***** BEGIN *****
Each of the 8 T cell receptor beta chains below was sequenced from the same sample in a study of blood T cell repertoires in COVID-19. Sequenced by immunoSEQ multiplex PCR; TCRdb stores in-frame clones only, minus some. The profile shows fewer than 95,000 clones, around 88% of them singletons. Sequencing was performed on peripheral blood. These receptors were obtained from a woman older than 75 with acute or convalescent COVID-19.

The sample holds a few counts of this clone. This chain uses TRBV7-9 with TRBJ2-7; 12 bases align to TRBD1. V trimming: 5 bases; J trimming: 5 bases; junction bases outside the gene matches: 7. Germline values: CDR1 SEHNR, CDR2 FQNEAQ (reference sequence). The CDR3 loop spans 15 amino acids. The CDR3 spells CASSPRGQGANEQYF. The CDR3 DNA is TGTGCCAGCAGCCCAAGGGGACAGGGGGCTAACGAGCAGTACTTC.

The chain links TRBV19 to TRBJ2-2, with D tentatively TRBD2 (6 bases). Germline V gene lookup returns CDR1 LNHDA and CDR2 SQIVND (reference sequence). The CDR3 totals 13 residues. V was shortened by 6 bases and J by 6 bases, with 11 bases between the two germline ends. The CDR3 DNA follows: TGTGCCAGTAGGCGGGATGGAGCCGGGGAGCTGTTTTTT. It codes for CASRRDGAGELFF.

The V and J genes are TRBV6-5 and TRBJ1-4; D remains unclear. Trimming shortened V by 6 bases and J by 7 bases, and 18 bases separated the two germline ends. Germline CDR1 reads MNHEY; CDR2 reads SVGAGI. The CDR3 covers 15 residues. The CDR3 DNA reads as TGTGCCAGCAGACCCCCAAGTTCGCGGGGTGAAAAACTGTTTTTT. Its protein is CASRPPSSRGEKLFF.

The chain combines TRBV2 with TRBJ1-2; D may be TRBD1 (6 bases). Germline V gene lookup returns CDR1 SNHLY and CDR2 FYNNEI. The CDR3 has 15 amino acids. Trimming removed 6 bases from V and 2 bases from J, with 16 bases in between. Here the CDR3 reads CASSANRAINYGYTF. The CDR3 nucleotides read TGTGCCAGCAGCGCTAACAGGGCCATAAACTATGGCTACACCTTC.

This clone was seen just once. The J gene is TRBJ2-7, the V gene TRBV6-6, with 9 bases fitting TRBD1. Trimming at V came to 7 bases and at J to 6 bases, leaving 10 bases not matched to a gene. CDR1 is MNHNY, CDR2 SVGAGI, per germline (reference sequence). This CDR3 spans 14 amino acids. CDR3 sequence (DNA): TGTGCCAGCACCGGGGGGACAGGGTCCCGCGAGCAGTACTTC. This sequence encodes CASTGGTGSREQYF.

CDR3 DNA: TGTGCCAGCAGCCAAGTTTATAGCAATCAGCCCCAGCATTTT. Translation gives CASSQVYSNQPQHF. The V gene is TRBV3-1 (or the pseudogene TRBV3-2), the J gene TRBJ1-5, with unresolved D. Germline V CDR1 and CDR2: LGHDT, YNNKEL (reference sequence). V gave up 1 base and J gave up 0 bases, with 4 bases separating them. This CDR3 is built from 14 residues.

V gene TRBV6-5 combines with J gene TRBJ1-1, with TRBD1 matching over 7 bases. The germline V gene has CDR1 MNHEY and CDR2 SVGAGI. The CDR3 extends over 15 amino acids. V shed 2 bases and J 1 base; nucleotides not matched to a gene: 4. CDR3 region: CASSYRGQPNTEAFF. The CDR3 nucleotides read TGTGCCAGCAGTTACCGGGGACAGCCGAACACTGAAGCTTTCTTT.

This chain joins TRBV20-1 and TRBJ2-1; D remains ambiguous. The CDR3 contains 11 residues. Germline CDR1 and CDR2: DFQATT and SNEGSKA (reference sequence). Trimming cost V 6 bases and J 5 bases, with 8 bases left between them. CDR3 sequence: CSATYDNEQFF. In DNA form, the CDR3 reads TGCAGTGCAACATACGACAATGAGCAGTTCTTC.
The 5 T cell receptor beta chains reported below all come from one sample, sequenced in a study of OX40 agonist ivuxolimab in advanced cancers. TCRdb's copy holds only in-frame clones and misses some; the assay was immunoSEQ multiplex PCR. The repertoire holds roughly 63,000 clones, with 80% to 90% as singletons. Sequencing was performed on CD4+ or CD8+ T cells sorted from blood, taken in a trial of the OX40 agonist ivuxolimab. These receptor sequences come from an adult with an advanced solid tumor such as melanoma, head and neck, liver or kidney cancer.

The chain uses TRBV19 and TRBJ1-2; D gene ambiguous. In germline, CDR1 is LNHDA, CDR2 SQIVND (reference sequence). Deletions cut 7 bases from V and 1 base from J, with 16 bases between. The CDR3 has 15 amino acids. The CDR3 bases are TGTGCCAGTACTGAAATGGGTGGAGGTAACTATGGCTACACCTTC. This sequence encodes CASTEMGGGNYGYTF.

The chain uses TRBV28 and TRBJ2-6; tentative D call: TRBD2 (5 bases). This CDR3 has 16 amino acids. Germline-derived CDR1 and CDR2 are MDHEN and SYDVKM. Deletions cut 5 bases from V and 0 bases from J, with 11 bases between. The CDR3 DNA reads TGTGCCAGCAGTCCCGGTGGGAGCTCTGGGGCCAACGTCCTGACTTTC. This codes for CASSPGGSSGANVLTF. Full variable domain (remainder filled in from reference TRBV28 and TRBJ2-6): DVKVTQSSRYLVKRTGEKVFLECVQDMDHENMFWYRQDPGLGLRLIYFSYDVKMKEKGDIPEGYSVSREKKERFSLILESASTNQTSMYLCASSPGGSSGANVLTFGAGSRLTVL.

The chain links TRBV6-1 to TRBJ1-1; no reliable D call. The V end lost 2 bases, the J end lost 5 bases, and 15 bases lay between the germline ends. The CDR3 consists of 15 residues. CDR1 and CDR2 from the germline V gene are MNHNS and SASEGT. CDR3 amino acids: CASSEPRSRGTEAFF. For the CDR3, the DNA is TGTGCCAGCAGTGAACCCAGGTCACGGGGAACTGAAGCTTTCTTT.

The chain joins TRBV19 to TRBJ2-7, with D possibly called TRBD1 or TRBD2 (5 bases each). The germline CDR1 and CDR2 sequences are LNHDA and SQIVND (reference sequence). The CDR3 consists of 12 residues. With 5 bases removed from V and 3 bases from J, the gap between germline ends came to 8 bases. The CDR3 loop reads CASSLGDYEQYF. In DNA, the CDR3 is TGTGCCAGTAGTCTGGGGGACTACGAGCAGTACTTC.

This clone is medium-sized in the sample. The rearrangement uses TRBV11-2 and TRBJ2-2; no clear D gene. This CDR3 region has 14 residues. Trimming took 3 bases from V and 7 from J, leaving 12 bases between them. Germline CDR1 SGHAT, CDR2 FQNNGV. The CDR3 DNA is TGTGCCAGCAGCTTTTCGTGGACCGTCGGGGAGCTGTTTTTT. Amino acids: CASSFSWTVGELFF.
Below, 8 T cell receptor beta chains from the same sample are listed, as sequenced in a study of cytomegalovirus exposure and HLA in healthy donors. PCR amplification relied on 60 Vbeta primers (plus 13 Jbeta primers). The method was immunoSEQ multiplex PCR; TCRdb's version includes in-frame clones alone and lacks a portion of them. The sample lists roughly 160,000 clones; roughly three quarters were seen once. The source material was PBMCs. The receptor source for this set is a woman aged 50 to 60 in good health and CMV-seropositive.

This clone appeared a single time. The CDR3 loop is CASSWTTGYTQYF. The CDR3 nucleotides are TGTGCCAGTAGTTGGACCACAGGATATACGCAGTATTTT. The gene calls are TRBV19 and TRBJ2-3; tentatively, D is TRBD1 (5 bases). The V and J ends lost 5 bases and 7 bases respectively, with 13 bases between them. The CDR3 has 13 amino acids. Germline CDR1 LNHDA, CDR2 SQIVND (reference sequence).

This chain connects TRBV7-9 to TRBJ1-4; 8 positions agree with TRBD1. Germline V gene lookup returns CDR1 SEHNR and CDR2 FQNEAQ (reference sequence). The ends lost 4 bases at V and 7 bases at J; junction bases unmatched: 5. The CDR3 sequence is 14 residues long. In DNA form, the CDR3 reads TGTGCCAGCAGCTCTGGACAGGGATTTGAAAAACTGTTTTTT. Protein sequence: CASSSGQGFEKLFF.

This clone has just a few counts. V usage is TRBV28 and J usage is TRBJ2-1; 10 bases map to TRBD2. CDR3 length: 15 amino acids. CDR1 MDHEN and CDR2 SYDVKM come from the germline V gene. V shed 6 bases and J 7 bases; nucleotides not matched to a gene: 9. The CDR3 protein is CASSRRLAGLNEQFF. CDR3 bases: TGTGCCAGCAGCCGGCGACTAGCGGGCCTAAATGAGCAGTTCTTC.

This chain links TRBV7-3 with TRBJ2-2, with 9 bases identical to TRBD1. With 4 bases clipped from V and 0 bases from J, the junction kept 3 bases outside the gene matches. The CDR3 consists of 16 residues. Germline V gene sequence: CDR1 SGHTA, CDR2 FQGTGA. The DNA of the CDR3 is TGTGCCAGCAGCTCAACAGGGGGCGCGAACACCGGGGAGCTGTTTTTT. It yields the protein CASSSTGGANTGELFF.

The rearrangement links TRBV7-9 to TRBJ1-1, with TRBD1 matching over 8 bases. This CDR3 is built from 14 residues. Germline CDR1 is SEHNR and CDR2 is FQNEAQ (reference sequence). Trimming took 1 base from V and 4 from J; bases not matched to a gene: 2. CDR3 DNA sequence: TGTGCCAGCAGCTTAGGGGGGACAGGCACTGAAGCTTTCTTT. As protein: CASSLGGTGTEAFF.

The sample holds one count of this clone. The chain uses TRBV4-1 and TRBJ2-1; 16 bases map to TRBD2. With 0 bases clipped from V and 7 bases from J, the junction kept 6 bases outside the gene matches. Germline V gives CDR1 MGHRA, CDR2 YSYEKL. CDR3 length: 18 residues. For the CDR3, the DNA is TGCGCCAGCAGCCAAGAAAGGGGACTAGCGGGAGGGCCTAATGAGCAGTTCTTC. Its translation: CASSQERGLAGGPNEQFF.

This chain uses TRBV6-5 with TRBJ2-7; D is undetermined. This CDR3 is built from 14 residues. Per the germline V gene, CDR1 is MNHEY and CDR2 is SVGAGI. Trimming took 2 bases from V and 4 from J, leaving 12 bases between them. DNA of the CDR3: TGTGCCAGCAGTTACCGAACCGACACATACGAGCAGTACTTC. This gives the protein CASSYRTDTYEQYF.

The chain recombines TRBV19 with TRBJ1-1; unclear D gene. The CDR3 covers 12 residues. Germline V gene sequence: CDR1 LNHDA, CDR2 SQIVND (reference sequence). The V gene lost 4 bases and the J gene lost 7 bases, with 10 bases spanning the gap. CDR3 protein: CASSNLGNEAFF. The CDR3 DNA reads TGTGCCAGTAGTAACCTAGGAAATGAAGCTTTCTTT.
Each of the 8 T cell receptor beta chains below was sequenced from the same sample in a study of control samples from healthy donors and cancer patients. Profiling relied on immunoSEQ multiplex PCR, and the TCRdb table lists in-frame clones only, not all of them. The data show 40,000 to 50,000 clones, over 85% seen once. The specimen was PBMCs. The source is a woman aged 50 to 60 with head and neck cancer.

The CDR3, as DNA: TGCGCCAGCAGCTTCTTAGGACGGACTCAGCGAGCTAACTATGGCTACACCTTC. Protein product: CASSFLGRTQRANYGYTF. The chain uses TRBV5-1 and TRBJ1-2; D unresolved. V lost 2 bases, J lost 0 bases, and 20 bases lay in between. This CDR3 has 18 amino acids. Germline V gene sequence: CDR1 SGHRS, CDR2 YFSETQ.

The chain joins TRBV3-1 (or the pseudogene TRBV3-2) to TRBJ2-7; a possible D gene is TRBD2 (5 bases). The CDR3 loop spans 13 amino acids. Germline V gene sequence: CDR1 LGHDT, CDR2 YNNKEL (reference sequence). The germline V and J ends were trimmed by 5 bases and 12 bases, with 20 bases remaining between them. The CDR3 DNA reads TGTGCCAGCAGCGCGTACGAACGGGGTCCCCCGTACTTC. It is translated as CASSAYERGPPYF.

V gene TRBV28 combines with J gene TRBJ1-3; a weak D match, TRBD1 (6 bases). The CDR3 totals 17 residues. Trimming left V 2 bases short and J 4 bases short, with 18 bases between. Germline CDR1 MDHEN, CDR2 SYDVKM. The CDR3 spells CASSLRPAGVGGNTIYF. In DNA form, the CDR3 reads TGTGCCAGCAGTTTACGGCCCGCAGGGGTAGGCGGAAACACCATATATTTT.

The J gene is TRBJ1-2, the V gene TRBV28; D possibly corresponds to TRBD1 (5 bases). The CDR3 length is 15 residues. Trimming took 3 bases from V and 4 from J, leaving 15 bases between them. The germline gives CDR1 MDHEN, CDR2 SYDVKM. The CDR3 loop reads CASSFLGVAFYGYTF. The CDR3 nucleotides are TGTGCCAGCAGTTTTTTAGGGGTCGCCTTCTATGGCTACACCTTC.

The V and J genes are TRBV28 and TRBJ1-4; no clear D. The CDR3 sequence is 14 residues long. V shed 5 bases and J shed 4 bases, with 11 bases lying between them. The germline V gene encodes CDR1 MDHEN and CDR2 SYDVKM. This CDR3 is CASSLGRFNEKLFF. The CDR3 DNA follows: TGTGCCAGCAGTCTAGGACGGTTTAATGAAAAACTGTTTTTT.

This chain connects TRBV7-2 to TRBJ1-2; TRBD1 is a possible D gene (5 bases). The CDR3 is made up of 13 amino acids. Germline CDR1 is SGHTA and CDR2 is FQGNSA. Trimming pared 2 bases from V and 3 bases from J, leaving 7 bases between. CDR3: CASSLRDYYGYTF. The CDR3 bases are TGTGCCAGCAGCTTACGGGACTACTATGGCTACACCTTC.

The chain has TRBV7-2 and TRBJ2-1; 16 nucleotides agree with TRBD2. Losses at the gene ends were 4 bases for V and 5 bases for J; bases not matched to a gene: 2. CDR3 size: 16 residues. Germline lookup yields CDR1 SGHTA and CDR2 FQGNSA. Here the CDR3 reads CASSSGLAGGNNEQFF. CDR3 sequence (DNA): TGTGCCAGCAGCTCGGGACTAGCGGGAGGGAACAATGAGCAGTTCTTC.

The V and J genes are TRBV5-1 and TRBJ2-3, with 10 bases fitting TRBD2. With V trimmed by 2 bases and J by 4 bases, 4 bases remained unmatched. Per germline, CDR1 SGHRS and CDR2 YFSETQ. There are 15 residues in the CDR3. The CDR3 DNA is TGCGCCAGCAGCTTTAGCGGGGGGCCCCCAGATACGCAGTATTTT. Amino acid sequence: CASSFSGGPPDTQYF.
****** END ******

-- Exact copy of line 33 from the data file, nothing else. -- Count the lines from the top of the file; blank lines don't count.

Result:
The V and J genes are TRBV5-1 and TRBJ2-3, with 10 bases fitting TRBD2. With V trimmed by 2 bases and J by 4 bases, 4 bases remained unmatched. Per germline, CDR1 SGHRS and CDR2 YFSETQ. There are 15 residues in the CDR3. The CDR3 DNA is TGCGCCAGCAGCTTTAGCGGGGGGCCCCCAGATACGCAGTATTTT. Amino acid sequence: CASSFSGGPPDTQYF.